Danes plays Maria, who works as what we would call the personal assistant to Ned Kynaston (Billy Crudup), one of the era’s most famous and talented actors. Or maybe that should be “actresses” — in those days, women were forbidden from appearing onstage, replaced instead by delicately featured men who trained for years to learn the intricacies of the feminine form. In the film, Kynaston is particularly known for his Desdemona, the doomed wife of Othello. Little does he know it, but Maria is, too. After the theater is dark, she slips out to break the law by performing bootleg versions of the Bard’s plays in boarding houses and taverns.
Trouble begins when the jealous Kynaston finds out about his young protege’s extracurricular activities and — during a dinner for players with King Charles II (Rupert Everett, in a standout performance) — outs Maria as an actress, knowing she’ll be in for it when the king’s prudish ministers find she has broken the law. Ned is shocked however when Charles, at the prodding of his mistress (an aspiring-actress herself), throws open the stage to flesh-and-blood females, rendering Kynaston’s years of training moot and all “actresses” like himself obsolete.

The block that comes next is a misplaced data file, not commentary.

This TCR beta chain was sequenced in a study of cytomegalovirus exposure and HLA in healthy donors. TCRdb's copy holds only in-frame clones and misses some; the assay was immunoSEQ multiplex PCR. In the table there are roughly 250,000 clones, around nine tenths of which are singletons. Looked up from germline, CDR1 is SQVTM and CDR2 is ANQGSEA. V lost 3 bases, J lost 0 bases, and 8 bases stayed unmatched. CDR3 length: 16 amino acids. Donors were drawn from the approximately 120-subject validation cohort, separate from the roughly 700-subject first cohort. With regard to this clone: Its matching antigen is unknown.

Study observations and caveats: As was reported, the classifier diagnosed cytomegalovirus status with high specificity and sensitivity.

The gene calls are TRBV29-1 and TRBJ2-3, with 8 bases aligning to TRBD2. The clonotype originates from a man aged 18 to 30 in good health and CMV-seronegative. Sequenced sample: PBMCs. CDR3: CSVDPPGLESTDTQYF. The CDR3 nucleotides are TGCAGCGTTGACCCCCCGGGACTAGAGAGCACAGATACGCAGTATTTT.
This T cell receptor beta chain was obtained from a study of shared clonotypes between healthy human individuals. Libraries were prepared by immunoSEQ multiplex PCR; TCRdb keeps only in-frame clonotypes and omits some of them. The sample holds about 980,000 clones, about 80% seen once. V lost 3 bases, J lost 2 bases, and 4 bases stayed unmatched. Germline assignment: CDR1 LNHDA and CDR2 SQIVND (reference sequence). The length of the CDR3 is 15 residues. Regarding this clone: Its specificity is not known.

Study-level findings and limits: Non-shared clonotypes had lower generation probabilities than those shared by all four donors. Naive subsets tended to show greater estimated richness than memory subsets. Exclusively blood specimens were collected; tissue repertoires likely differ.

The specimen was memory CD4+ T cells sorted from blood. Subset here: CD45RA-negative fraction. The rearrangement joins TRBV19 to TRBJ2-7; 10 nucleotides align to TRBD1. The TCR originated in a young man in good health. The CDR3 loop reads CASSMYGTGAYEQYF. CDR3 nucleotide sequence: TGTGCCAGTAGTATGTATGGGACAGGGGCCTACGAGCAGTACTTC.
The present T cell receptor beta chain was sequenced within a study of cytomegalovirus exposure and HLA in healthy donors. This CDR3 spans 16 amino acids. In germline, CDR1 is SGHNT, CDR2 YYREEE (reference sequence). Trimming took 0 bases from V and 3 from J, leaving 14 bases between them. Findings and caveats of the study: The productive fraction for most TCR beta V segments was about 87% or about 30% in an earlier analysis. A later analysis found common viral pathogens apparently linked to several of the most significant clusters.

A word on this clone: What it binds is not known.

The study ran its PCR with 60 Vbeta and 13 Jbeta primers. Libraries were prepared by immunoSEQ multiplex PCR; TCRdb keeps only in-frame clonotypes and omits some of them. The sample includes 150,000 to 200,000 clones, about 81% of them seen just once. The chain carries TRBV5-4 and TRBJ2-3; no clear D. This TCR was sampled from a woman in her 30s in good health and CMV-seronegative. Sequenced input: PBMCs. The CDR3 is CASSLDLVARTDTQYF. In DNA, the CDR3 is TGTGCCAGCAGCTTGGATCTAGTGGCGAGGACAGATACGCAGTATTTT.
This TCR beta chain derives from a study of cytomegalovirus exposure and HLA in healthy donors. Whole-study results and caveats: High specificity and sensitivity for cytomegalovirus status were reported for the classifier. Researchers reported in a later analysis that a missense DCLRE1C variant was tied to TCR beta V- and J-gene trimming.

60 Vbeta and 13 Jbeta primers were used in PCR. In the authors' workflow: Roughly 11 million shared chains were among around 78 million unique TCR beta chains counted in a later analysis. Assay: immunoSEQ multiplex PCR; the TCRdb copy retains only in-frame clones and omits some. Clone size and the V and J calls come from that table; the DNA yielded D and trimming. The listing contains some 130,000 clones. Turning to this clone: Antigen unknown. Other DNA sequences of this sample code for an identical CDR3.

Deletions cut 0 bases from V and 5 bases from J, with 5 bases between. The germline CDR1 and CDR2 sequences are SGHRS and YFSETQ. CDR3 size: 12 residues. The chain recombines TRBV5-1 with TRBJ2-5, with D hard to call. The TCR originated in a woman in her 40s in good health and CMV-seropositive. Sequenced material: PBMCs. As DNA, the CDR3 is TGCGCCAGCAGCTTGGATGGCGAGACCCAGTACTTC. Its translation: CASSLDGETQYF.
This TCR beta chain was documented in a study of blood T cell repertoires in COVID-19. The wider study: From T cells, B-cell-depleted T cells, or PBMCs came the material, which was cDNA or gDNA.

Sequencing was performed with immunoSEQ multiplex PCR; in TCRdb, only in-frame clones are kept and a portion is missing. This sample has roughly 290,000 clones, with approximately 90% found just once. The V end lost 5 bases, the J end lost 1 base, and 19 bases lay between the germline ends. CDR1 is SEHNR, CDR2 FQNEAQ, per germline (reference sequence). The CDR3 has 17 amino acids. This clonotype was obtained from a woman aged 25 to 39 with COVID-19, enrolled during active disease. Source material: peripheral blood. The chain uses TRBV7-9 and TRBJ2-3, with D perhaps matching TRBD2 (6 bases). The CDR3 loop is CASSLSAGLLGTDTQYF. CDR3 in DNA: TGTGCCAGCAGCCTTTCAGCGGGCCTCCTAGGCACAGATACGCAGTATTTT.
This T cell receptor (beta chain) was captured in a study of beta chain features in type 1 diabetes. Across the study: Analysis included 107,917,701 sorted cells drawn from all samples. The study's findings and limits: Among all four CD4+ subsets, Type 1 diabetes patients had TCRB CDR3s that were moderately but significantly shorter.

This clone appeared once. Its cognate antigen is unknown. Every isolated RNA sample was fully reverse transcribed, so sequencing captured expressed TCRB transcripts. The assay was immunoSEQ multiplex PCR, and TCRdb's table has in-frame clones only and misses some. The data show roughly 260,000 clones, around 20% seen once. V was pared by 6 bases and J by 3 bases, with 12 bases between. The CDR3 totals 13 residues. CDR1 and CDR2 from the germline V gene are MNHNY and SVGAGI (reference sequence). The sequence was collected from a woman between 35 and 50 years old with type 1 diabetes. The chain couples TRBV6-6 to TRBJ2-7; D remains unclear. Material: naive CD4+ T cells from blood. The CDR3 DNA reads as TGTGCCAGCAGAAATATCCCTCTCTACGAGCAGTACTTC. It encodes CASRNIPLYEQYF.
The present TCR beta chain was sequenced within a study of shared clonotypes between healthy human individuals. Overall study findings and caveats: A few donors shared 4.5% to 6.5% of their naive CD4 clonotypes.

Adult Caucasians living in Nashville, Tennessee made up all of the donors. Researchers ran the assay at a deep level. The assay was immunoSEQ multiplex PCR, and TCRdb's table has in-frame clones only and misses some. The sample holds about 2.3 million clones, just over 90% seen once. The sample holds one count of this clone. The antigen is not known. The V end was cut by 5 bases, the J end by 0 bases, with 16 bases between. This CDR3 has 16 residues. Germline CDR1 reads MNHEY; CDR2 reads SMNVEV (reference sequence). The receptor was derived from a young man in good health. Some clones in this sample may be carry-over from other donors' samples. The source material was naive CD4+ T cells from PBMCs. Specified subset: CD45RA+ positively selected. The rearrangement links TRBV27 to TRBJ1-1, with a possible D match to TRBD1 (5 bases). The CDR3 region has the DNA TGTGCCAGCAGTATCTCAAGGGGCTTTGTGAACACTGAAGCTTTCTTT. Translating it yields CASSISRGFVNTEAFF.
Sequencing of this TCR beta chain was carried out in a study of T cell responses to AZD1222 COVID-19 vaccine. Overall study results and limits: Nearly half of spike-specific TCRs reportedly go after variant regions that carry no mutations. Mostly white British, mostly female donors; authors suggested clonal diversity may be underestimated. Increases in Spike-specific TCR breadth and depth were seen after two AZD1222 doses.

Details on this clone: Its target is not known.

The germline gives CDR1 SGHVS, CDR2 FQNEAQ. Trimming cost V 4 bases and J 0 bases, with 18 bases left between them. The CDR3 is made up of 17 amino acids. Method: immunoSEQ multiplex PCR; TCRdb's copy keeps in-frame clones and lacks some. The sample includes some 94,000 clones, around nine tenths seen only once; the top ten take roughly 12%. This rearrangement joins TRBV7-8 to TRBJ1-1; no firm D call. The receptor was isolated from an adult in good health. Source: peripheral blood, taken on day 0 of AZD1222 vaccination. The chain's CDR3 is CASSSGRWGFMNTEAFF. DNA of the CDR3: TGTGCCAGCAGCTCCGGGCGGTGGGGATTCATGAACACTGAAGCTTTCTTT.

Well written and often scandalously funny (as when Maria is forced to bare a breast for a publicity portrait to prove she is a woman, all the while making the very modern argument that she doesn’t want to show her breasts because she wants to be taken as a “serious actress”), “Stage Beauty” is a sturdy and beautifully staged film that gives us a window into early English theater. Better, it’s smart enough to plumb the depths of some bigger questions as well: the nature of what is male and what is female, and what it feels like to find yourself suddenly obsolete. Though it eventually turns away from these dark and interesting corridors — and into the standard “rivals find common ground” plot that powers nearly every Hollywood love story — the care shown in developing the characters of Maria and Ned, great performances by Danes and Crudup, and a powerful (though not necessarily period-correct) ending makes “Stage Beauty” a thought-provoking and — dare we say it? — fun time at the movies, especially for fans of the stage and Mr. Shakespeare.
— By David Koon